Monday, September 29, 2014

I teach; what is your superpower?

"Have you ever dreamed of being a teacher?"

That question was popped by my student when she and I were having a session last Saturday. We were playing a sort of board game; something like snakes and ladders, only each box was filled with question. It was a game slash speaking practice.

Yes, I am a teacher; to be specific, an English teacher. I teach English as a foreign language for classes in an English school and for some kids (and adults too) as their private teacher. I've been teaching English since I was a second year college student. Now, teaching is my main job, or let's just say, I'm doing many things (that includes yoga and blogging), but teaching is something I'm currently mostly doing (if you don't count sleeping in, of course)

Back to the question, have I ever dreamed of being a teacher? The answer is no. As a child, I remember dreaming of being a doctor (that's soooo mainstream, I know), a flight attendant (cause my mom was, and she still is), an interior design (it's somewhat sophisticated for a 10-year-old girl to dream of being one), a journalist, a children stories writer (still dreaming, though), an I-dont-know-what-the-exact-job-is-but-someone-who-works-at-embassy, etc etc... but never a teacher. Not that I didn't like being a teacher (or didn't like some of my teachers back then because they were oh-so annoying and gave me hard times... absolutely not), it was just not my dream. Why I then became a teacher is another story. Maybe I'll share about it later on my next post. The point is that, yes I'm a teacher now, and though I don't consider it to be my forever main job (still have many things in mind, things I'm more passionate about), I love this job. Even if someday I  decide to take another job as my main job, I won't let go of teaching completely (talking about being a private/part-time/freelance teacher or someday a teacher slash *cough* mother *cough*).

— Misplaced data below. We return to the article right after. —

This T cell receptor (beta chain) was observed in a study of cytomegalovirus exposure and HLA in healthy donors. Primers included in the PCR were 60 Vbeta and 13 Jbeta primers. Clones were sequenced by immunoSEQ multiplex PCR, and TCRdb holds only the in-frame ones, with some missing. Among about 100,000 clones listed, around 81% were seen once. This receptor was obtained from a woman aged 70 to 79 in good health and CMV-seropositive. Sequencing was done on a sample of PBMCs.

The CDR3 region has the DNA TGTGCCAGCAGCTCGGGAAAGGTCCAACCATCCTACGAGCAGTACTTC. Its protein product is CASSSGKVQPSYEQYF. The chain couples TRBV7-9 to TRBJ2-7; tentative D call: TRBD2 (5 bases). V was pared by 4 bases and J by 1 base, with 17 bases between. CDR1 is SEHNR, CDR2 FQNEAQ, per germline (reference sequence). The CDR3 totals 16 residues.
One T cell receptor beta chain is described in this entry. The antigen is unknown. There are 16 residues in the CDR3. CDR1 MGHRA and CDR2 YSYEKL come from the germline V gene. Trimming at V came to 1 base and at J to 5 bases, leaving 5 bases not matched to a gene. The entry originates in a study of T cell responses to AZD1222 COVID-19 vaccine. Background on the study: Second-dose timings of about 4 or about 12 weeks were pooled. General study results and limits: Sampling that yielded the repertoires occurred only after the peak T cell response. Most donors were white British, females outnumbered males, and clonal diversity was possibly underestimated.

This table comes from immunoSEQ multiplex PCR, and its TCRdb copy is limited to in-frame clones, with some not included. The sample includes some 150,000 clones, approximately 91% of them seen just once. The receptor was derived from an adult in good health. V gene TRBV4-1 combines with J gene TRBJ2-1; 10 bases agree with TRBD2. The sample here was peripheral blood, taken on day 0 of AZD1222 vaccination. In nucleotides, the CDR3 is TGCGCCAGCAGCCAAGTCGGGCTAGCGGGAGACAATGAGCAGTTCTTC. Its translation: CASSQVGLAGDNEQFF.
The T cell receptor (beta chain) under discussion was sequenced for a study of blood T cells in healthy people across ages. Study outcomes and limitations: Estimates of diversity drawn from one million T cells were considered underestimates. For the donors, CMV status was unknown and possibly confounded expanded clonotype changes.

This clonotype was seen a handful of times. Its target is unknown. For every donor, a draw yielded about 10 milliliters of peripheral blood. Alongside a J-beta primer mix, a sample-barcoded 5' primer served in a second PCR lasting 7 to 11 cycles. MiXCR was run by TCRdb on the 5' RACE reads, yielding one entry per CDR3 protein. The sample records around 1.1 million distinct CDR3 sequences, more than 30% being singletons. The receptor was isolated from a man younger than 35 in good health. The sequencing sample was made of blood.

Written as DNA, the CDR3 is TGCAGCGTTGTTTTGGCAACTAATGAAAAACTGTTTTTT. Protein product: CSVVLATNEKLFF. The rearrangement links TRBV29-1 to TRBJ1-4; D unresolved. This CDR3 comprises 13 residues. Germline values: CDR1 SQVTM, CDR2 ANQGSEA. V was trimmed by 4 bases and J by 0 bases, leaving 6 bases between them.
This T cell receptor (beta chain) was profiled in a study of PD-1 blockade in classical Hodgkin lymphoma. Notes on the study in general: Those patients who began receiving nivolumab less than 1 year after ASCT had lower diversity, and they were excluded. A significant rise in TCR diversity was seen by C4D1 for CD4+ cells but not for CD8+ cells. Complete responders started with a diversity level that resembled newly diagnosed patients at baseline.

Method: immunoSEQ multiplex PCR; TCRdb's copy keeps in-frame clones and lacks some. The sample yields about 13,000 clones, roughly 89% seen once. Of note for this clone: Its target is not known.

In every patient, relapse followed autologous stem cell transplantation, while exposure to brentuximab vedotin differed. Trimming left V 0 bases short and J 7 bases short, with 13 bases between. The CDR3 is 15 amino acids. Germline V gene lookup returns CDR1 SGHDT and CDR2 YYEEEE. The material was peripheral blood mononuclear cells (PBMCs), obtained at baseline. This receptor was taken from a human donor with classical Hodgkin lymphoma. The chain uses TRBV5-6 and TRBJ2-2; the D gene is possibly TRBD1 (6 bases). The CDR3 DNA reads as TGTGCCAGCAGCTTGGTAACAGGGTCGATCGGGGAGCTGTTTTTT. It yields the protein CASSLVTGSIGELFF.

Many people may underestimate us teachers, mostly because of how much money we make per month. I mean, come on, that's such a conventional way of thinking. Being a teacher doesn't always mean being underpaid, although, sad but true, it happens in many cases and still an issue (dear government, here's your homework). Better yet, it's not always about the cha-ching. Mindset, people. I'll tell you why I love being a teacher and personally think teaching is one of the coolest job ever:

1. It makes me (feel) forever young. In my case, my students are mostly elementary and high school students. Interacting with kids makes me forget my real age (which I get reminded again once a year on my birthday). I unconsciously keep up with them. Their favorite things, movies, music, the trends.. how being a teacher has made me a teenager again. True story.

2. Working with kids doesn't feel like working. It's like playing while transferring the skill and knowledge we have to them, only I'm paid to do so.

3. I keep on learning. It's very true that teaching keeps our knowledge and skill refreshed. Not only does it make me won't lose our knowledge and skill, it also helps me improving it. The students learn, so do I. Not to mention, brand new knowledge and skills like the art of taking care of different types of kid, the art of talking to children, the art of being patient, etc. I'm so proud of myself. Ha.

4. Being a teacher means expecting the unexpected. Everyday is a new day, and teachers take that literally. As for me, I always have stories to share after I finish my classes. One day, a kid gets mad at me because he's not allowed to play his iPad during the class (parents, hello?). The other day, a group of kids makes a horror movie script about a walking vegetable for their write-a-script assignment. I cannot walk into classroom and expect things will be just the same as the day before. And of course, you have to make sure you'll survive the day.

5. Teaching different kinds of student makes me believe that everyone is special. I have a 4-year-old student who's really talented at music. Not to mention, he has a very different musical taste compared to any other kids at his age. I also have a student who's really active, like a pinball, and never looks tired. I also have a student who's very smart, yet so talkative and sometimes talk too much that it disturbs the other students. Thing is, we cannot treat each and everyone in the exact same way.